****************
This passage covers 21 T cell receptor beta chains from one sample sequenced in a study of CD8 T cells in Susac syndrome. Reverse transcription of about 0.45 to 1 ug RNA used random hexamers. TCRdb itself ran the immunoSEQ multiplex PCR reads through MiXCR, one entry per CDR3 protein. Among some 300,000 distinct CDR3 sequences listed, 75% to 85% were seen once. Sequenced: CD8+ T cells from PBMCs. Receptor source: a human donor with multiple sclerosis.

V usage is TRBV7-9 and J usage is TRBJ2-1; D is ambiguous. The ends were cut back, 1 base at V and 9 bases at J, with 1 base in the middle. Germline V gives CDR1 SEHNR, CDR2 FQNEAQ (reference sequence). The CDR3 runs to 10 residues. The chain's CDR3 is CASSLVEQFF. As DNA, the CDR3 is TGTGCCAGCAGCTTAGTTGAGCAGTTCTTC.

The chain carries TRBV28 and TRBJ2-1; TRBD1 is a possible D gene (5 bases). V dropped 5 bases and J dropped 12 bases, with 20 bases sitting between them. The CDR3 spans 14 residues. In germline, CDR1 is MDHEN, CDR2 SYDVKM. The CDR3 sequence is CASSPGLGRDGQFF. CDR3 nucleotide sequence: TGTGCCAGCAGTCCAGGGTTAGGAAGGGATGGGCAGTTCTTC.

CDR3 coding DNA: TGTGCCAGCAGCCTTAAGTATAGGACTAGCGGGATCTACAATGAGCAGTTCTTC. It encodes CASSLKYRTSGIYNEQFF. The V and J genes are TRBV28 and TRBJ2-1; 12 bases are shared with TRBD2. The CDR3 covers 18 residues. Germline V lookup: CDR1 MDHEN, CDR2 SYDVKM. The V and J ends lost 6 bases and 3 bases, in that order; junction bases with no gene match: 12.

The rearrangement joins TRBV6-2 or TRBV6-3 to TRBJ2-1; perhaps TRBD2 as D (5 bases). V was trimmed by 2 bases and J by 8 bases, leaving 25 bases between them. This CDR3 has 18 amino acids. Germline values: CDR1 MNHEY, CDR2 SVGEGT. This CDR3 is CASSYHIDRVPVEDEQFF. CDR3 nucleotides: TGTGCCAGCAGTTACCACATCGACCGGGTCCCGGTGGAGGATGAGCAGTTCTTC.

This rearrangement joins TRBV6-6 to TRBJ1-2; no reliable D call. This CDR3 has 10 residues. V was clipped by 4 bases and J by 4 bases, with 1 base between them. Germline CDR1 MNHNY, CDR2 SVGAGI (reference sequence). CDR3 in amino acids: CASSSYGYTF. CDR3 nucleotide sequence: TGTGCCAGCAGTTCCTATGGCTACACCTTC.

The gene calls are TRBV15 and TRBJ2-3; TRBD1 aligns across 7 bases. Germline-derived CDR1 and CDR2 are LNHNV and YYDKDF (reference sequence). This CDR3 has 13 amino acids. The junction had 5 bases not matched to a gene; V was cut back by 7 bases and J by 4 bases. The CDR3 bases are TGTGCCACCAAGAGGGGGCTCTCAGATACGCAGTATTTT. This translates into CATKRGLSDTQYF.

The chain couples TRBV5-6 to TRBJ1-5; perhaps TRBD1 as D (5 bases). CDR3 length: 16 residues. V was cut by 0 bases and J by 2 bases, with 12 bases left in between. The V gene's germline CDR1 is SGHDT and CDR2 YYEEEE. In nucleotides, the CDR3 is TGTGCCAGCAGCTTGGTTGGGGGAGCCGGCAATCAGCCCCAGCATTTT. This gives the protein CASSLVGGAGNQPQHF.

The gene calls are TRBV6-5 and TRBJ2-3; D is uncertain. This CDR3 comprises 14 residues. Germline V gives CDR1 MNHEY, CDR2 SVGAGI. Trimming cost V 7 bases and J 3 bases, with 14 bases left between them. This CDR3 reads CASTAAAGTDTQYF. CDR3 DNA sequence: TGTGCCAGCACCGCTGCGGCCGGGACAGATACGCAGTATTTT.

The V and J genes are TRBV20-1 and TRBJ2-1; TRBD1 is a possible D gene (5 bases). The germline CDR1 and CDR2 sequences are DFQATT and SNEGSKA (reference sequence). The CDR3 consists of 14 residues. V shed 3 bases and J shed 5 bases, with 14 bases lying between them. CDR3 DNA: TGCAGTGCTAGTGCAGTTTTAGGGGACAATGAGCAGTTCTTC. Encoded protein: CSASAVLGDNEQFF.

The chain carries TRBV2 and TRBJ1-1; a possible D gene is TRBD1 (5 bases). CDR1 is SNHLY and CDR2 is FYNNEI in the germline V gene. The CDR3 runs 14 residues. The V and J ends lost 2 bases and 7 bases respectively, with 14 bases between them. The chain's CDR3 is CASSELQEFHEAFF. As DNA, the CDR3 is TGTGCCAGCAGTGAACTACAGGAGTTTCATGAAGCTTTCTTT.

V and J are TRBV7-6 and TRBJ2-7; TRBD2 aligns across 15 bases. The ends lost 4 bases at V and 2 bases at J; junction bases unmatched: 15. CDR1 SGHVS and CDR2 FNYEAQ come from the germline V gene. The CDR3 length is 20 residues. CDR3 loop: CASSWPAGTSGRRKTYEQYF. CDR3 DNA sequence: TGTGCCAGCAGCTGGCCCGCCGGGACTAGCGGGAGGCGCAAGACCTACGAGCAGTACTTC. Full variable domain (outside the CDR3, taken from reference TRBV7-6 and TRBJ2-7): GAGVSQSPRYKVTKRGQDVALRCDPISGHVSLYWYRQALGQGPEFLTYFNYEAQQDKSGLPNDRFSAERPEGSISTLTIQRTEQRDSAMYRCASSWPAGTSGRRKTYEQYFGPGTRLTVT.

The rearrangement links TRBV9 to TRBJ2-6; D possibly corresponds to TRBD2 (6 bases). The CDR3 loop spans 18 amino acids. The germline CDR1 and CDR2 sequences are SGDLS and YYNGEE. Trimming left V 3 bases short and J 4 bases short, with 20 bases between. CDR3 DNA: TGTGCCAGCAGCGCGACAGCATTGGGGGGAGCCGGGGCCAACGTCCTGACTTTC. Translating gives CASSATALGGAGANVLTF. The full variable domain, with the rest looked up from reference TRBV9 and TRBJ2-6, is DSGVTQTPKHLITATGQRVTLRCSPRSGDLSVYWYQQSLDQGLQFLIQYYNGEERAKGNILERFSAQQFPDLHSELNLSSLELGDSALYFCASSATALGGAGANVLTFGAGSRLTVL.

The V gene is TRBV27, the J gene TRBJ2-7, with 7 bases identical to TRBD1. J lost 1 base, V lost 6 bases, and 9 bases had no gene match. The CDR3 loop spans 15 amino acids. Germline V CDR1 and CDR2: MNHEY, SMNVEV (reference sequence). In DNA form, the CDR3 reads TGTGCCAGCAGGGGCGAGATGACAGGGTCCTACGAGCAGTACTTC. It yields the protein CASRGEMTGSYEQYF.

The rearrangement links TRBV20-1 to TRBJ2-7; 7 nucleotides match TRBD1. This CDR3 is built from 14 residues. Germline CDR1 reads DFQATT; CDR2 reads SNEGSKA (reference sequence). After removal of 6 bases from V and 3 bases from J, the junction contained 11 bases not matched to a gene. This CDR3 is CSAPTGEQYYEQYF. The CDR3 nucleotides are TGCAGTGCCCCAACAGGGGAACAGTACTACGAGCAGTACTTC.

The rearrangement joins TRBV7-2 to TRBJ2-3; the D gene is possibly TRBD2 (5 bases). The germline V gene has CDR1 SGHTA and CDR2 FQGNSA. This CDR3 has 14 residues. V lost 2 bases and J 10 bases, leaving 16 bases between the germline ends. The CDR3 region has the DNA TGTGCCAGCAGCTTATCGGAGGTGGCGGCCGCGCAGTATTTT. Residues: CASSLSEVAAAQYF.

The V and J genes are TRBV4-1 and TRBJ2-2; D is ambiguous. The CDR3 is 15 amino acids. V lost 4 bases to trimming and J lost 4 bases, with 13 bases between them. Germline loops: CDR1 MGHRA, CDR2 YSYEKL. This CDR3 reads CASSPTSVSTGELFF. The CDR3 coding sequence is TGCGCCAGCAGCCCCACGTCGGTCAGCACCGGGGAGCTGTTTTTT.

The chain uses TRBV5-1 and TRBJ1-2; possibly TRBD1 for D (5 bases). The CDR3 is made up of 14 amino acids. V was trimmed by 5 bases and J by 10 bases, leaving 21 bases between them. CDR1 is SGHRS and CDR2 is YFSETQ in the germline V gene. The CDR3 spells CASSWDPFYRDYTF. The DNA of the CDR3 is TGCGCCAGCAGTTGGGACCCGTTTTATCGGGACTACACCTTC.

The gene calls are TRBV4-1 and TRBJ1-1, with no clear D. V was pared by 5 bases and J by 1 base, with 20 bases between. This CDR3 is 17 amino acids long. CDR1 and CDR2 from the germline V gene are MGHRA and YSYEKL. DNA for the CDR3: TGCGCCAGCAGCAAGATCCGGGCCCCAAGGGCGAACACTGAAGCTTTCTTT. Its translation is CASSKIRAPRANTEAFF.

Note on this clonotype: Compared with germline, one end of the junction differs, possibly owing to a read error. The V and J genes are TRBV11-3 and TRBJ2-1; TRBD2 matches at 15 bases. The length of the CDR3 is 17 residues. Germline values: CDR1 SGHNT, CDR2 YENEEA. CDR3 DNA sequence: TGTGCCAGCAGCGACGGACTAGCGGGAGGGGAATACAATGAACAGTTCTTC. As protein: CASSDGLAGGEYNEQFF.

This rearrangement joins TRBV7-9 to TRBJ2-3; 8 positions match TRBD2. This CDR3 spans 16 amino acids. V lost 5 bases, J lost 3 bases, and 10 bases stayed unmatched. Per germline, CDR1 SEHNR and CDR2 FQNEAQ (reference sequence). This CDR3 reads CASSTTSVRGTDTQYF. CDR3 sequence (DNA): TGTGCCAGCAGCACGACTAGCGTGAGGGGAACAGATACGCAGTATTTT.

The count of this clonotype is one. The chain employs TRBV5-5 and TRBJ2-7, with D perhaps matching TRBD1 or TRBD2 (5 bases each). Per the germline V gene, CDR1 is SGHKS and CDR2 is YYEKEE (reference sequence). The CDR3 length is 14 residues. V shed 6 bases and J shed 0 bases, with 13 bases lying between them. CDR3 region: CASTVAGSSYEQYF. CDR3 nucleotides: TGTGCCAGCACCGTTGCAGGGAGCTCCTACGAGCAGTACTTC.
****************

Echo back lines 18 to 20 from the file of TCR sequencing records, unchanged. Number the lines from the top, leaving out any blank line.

The chain uses TRBV5-1 and TRBJ1-2; possibly TRBD1 for D (5 bases). The CDR3 is made up of 14 amino acids. V was trimmed by 5 bases and J by 10 bases, leaving 21 bases between them. CDR1 is SGHRS and CDR2 is YFSETQ in the germline V gene. The CDR3 spells CASSWDPFYRDYTF. The DNA of the CDR3 is TGCGCCAGCAGTTGGGACCCGTTTTATCGGGACTACACCTTC.

The gene calls are TRBV4-1 and TRBJ1-1, with no clear D. V was pared by 5 bases and J by 1 base, with 20 bases between. This CDR3 is 17 amino acids long. CDR1 and CDR2 from the germline V gene are MGHRA and YSYEKL. DNA for the CDR3: TGCGCCAGCAGCAAGATCCGGGCCCCAAGGGCGAACACTGAAGCTTTCTTT. Its translation is CASSKIRAPRANTEAFF.

Note on this clonotype: Compared with germline, one end of the junction differs, possibly owing to a read error. The V and J genes are TRBV11-3 and TRBJ2-1; TRBD2 matches at 15 bases. The length of the CDR3 is 17 residues. Germline values: CDR1 SGHNT, CDR2 YENEEA. CDR3 DNA sequence: TGTGCCAGCAGCGACGGACTAGCGGGAGGGGAATACAATGAACAGTTCTTC. As protein: CASSDGLAGGEYNEQFF.